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ERIC Number: ED551803
Record Type: Non-Journal
Publication Date: 2012
Pages: 155
Abstractor: As Provided
Reference Count: N/A
ISBN: 978-1-2678-3160-6
Predicting Vocational Rehabilitation Outcomes for People with Alcohol Abuse/Dependence: An Application of Chi-Squared Automatic Interaction Detector
Brickham, Dana M.
ProQuest LLC, Ph.D. Dissertation, The University of Wisconsin - Madison
People with alcohol abuse/dependence disabilities are often faced with a complex recovery process due to the exacerbating and chronic aspects of their condition. Vocational rehabilitation for people with alcohol abuse/dependence can help individuals access and maintain employment, and through employment can enhance physical and psychological health and well-being. This study investigated the effects of demographic characteristics and vocational rehabilitation services on employment outcomes for consumers with alcohol abuse/dependence. Outcomes were analyzed using the Rehabilitation Services Administration (RSA) dataset for the fiscal year 2009 through the Chi-squared Automatic Interaction Detector (CHAID) analysis--a statistical method that extracts predictive information from datasets. Three exhaustive CHAID analyses were conducted to segment the large group of consumers into smaller homogeneous subgroups. The results of this study found that the VR consumers with alcohol abuse/dependence as their primary disability had significantly more unsuccessful employment outcomes if they received health benefits (i.e., Medicare and/or Medicaid). Furthermore, the receipt of cash benefits (i.e., SSI and/or SSDI) was also associated with significantly decreased positive employment outcomes. Vocational rehabilitation counseling, job placement services, and on-the-job supports were associated with successful employment outcomes for consumers with alcohol abuse/dependence. A further understanding of the most effective service delivery patterns can enhance outcomes; leading to sustained, competitive, quality employment for VR consumers with alcohol abuse/dependence disabilities. [The dissertation citations contained here are published with the permission of ProQuest LLC. Further reproduction is prohibited without permission. Copies of dissertations may be obtained by Telephone (800) 1-800-521-0600. Web page:]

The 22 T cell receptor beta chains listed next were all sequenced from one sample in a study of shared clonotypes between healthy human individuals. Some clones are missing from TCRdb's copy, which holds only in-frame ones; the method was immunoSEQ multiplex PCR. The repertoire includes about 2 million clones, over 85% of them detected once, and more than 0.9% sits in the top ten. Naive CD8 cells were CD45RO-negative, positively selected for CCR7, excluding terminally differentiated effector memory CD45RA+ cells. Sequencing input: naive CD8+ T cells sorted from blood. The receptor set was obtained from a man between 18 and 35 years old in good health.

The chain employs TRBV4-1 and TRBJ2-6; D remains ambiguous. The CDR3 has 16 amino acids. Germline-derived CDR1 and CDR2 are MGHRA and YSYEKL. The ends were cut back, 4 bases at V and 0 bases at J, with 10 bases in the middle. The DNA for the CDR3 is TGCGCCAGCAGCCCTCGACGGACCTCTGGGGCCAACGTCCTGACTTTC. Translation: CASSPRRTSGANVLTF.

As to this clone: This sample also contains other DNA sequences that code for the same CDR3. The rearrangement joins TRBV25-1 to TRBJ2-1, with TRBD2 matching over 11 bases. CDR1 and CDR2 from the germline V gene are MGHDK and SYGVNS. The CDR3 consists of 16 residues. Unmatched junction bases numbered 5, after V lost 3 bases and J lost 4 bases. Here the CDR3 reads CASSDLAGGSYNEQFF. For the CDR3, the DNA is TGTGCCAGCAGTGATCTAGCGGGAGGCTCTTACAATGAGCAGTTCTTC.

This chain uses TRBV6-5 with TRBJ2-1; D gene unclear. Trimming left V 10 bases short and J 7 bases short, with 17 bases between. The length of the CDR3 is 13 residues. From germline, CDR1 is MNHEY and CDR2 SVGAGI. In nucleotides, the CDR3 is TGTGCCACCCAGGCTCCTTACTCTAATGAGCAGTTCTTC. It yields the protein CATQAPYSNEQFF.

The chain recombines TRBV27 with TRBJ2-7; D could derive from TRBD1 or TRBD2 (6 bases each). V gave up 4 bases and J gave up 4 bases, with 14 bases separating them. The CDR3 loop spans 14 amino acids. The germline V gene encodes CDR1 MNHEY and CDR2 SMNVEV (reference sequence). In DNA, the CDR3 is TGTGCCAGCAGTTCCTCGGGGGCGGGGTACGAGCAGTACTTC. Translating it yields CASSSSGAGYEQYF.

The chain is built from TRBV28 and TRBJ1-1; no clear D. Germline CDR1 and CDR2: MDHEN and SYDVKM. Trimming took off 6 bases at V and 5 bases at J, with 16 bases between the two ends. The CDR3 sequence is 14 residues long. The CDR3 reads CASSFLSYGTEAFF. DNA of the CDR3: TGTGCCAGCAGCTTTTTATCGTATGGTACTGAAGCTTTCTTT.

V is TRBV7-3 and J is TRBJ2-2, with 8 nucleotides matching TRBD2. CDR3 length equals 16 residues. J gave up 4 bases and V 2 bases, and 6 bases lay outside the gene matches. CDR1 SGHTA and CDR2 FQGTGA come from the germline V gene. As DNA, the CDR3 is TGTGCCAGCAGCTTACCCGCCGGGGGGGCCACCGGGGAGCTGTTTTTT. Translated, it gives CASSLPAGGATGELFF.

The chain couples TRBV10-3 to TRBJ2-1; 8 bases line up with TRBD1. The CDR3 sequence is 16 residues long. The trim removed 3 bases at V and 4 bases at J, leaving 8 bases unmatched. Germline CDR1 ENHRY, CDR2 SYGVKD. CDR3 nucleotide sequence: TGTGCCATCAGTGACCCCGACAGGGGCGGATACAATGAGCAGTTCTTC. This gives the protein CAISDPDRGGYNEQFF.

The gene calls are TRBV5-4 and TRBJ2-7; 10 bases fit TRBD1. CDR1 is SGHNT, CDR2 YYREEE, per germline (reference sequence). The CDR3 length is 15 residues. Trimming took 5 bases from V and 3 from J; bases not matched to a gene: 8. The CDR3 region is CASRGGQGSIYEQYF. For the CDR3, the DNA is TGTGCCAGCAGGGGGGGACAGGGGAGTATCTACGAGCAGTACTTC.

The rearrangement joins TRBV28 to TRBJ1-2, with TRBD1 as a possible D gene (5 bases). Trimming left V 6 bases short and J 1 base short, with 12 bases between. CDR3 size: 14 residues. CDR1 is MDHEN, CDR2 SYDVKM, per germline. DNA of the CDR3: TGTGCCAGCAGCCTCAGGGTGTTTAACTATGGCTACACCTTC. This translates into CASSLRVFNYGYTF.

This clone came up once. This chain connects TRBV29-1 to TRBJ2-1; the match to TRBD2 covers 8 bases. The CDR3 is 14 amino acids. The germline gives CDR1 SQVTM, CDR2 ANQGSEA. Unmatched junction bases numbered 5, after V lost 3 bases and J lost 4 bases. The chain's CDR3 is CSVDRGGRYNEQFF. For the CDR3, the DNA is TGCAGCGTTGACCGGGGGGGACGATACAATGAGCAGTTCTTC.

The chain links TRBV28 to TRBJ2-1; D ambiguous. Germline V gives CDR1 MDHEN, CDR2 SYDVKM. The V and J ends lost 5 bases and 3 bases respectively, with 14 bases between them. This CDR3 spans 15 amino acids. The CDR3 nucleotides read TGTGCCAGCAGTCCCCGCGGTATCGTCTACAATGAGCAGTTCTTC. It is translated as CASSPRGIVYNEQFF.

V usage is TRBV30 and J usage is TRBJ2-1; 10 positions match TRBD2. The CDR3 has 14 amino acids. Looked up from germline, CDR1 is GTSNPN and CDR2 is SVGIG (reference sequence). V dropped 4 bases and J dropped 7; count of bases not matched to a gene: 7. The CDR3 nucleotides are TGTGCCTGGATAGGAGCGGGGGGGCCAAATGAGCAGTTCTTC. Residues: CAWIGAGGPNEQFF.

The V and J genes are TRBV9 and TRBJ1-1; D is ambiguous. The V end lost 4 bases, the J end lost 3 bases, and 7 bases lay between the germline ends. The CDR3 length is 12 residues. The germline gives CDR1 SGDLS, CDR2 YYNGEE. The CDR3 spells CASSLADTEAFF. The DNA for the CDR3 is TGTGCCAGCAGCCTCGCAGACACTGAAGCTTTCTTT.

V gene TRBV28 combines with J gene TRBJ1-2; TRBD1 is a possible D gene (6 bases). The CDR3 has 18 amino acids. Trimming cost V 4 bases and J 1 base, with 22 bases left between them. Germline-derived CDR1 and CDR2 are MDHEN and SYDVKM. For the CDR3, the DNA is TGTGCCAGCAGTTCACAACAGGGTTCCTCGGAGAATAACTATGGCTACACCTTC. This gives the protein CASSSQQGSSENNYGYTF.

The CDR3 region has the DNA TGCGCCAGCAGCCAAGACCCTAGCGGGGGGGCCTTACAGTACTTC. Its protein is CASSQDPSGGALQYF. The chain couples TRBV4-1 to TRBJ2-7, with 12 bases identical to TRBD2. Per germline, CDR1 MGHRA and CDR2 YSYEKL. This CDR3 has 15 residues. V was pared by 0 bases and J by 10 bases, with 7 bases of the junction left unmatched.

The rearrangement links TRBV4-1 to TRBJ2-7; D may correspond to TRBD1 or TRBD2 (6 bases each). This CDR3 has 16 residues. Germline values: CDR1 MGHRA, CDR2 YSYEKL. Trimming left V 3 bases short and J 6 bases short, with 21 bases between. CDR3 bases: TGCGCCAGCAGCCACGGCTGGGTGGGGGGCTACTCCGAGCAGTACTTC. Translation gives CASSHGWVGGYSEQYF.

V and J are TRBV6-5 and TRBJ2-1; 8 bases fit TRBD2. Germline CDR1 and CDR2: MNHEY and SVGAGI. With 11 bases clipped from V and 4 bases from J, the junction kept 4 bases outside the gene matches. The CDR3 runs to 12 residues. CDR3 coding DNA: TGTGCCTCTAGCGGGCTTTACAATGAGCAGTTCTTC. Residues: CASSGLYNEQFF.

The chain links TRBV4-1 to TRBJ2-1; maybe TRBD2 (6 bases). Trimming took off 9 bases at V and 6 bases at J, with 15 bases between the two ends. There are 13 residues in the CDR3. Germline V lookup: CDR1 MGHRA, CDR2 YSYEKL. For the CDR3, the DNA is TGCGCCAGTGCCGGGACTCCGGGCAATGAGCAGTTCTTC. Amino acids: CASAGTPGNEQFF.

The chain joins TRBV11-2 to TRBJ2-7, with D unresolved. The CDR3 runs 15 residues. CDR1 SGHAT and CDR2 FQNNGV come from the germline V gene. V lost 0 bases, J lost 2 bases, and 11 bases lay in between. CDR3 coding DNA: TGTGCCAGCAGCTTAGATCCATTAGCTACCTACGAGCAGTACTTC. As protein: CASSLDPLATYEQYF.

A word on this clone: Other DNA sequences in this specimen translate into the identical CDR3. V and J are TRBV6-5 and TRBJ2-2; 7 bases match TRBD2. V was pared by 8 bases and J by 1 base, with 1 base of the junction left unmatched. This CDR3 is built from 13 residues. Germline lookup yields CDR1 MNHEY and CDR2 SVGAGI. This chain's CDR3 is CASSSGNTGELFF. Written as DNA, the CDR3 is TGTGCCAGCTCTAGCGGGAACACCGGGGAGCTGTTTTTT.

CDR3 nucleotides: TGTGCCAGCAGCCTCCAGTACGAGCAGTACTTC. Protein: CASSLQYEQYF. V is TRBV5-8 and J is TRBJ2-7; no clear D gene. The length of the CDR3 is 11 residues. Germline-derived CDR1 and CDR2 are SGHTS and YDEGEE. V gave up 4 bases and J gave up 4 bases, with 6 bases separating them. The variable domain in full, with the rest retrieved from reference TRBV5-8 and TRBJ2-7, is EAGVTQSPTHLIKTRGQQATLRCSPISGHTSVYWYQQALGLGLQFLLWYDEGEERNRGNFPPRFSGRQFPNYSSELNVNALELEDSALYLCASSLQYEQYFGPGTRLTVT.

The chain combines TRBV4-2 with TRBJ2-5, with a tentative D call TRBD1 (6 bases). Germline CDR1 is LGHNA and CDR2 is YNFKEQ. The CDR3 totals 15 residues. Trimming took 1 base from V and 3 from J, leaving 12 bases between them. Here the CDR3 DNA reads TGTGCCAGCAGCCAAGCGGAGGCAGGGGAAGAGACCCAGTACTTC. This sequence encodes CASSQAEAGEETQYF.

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Publication Type: Dissertations/Theses - Doctoral Dissertations
Education Level: N/A
Audience: N/A
Language: English
Sponsor: N/A
Authoring Institution: N/A